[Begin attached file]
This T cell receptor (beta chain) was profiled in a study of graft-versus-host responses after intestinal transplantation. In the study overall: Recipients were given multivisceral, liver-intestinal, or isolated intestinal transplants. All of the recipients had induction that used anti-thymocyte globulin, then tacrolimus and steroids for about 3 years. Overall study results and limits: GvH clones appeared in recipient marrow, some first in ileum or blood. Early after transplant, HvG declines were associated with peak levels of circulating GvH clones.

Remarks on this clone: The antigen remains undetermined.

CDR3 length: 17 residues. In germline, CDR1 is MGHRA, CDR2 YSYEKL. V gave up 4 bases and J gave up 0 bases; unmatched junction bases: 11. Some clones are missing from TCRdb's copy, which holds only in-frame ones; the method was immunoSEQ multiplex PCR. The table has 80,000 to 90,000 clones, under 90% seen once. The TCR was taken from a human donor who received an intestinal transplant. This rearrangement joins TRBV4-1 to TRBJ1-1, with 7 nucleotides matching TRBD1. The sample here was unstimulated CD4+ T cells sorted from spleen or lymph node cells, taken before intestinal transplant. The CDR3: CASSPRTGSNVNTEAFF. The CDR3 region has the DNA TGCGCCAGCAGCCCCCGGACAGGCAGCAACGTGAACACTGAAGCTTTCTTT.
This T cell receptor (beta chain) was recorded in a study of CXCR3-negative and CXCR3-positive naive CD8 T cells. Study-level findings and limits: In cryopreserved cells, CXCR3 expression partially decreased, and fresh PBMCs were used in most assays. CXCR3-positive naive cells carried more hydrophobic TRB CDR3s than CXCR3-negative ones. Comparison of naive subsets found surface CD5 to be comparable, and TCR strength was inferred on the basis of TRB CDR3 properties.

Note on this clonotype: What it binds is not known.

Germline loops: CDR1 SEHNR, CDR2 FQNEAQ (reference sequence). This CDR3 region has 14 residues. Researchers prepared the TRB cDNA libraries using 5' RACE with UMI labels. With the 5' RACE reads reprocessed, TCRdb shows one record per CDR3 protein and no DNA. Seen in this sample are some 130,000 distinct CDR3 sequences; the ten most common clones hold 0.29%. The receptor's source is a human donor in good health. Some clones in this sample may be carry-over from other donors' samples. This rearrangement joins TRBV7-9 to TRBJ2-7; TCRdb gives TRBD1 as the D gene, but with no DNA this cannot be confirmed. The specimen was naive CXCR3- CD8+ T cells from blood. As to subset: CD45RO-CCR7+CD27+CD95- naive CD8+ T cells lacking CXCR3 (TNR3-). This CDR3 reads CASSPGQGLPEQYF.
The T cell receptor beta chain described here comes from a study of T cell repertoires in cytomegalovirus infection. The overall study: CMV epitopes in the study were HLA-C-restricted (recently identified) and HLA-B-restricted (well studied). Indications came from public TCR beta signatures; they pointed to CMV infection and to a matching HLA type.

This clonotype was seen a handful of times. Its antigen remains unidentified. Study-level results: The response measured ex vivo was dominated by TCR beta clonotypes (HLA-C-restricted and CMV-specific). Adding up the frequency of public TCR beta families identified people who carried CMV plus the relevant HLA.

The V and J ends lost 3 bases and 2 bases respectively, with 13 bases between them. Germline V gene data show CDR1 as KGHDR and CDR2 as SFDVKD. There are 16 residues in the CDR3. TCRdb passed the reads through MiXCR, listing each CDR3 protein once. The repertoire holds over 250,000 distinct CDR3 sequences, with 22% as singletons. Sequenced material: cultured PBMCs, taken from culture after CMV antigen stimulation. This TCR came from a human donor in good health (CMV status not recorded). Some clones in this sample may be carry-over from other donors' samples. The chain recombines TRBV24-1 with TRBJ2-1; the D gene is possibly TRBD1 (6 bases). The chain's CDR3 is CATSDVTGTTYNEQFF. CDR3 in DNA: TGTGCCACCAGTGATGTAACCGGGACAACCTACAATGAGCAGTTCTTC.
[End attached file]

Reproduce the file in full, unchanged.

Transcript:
This T cell receptor (beta chain) was profiled in a study of graft-versus-host responses after intestinal transplantation. In the study overall: Recipients were given multivisceral, liver-intestinal, or isolated intestinal transplants. All of the recipients had induction that used anti-thymocyte globulin, then tacrolimus and steroids for about 3 years. Overall study results and limits: GvH clones appeared in recipient marrow, some first in ileum or blood. Early after transplant, HvG declines were associated with peak levels of circulating GvH clones.

Remarks on this clone: The antigen remains undetermined.

CDR3 length: 17 residues. In germline, CDR1 is MGHRA, CDR2 YSYEKL. V gave up 4 bases and J gave up 0 bases; unmatched junction bases: 11. Some clones are missing from TCRdb's copy, which holds only in-frame ones; the method was immunoSEQ multiplex PCR. The table has 80,000 to 90,000 clones, under 90% seen once. The TCR was taken from a human donor who received an intestinal transplant. This rearrangement joins TRBV4-1 to TRBJ1-1, with 7 nucleotides matching TRBD1. The sample here was unstimulated CD4+ T cells sorted from spleen or lymph node cells, taken before intestinal transplant. The CDR3: CASSPRTGSNVNTEAFF. The CDR3 region has the DNA TGCGCCAGCAGCCCCCGGACAGGCAGCAACGTGAACACTGAAGCTTTCTTT.
This T cell receptor (beta chain) was recorded in a study of CXCR3-negative and CXCR3-positive naive CD8 T cells. Study-level findings and limits: In cryopreserved cells, CXCR3 expression partially decreased, and fresh PBMCs were used in most assays. CXCR3-positive naive cells carried more hydrophobic TRB CDR3s than CXCR3-negative ones. Comparison of naive subsets found surface CD5 to be comparable, and TCR strength was inferred on the basis of TRB CDR3 properties.

Note on this clonotype: What it binds is not known.

Germline loops: CDR1 SEHNR, CDR2 FQNEAQ (reference sequence). This CDR3 region has 14 residues. Researchers prepared the TRB cDNA libraries using 5' RACE with UMI labels. With the 5' RACE reads reprocessed, TCRdb shows one record per CDR3 protein and no DNA. Seen in this sample are some 130,000 distinct CDR3 sequences; the ten most common clones hold 0.29%. The receptor's source is a human donor in good health. Some clones in this sample may be carry-over from other donors' samples. This rearrangement joins TRBV7-9 to TRBJ2-7; TCRdb gives TRBD1 as the D gene, but with no DNA this cannot be confirmed. The specimen was naive CXCR3- CD8+ T cells from blood. As to subset: CD45RO-CCR7+CD27+CD95- naive CD8+ T cells lacking CXCR3 (TNR3-). This CDR3 reads CASSPGQGLPEQYF.
The T cell receptor beta chain described here comes from a study of T cell repertoires in cytomegalovirus infection. The overall study: CMV epitopes in the study were HLA-C-restricted (recently identified) and HLA-B-restricted (well studied). Indications came from public TCR beta signatures; they pointed to CMV infection and to a matching HLA type.

This clonotype was seen a handful of times. Its antigen remains unidentified. Study-level results: The response measured ex vivo was dominated by TCR beta clonotypes (HLA-C-restricted and CMV-specific). Adding up the frequency of public TCR beta families identified people who carried CMV plus the relevant HLA.

The V and J ends lost 3 bases and 2 bases respectively, with 13 bases between them. Germline V gene data show CDR1 as KGHDR and CDR2 as SFDVKD. There are 16 residues in the CDR3. TCRdb passed the reads through MiXCR, listing each CDR3 protein once. The repertoire holds over 250,000 distinct CDR3 sequences, with 22% as singletons. Sequenced material: cultured PBMCs, taken from culture after CMV antigen stimulation. This TCR came from a human donor in good health (CMV status not recorded). Some clones in this sample may be carry-over from other donors' samples. The chain recombines TRBV24-1 with TRBJ2-1; the D gene is possibly TRBD1 (6 bases). The chain's CDR3 is CATSDVTGTTYNEQFF. CDR3 in DNA: TGTGCCACCAGTGATGTAACCGGGACAACCTACAATGAGCAGTTCTTC.